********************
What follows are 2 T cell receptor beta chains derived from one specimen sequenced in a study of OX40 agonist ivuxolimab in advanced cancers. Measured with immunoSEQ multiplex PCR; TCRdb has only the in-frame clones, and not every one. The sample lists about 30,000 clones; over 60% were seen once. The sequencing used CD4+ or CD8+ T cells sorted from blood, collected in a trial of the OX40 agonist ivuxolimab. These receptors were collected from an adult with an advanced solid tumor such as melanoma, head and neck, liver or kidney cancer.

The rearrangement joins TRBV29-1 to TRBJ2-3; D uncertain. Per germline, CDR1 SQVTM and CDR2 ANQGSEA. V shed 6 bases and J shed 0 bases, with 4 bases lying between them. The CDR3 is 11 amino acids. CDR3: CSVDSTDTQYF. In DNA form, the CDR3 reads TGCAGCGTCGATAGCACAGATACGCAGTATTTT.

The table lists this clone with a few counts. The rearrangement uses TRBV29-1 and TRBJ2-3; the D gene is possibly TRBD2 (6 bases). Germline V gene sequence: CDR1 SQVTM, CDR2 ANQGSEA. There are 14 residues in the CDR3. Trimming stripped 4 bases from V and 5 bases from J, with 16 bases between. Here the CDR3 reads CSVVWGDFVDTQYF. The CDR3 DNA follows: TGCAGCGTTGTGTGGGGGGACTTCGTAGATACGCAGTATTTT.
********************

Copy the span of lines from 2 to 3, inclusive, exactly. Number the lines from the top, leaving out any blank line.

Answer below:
The rearrangement joins TRBV29-1 to TRBJ2-3; D uncertain. Per germline, CDR1 SQVTM and CDR2 ANQGSEA. V shed 6 bases and J shed 0 bases, with 4 bases lying between them. The CDR3 is 11 amino acids. CDR3: CSVDSTDTQYF. In DNA form, the CDR3 reads TGCAGCGTCGATAGCACAGATACGCAGTATTTT.

The table lists this clone with a few counts. The rearrangement uses TRBV29-1 and TRBJ2-3; the D gene is possibly TRBD2 (6 bases). Germline V gene sequence: CDR1 SQVTM, CDR2 ANQGSEA. There are 14 residues in the CDR3. Trimming stripped 4 bases from V and 5 bases from J, with 16 bases between. Here the CDR3 reads CSVVWGDFVDTQYF. The CDR3 DNA follows: TGCAGCGTTGTGTGGGGGGACTTCGTAGATACGCAGTATTTT.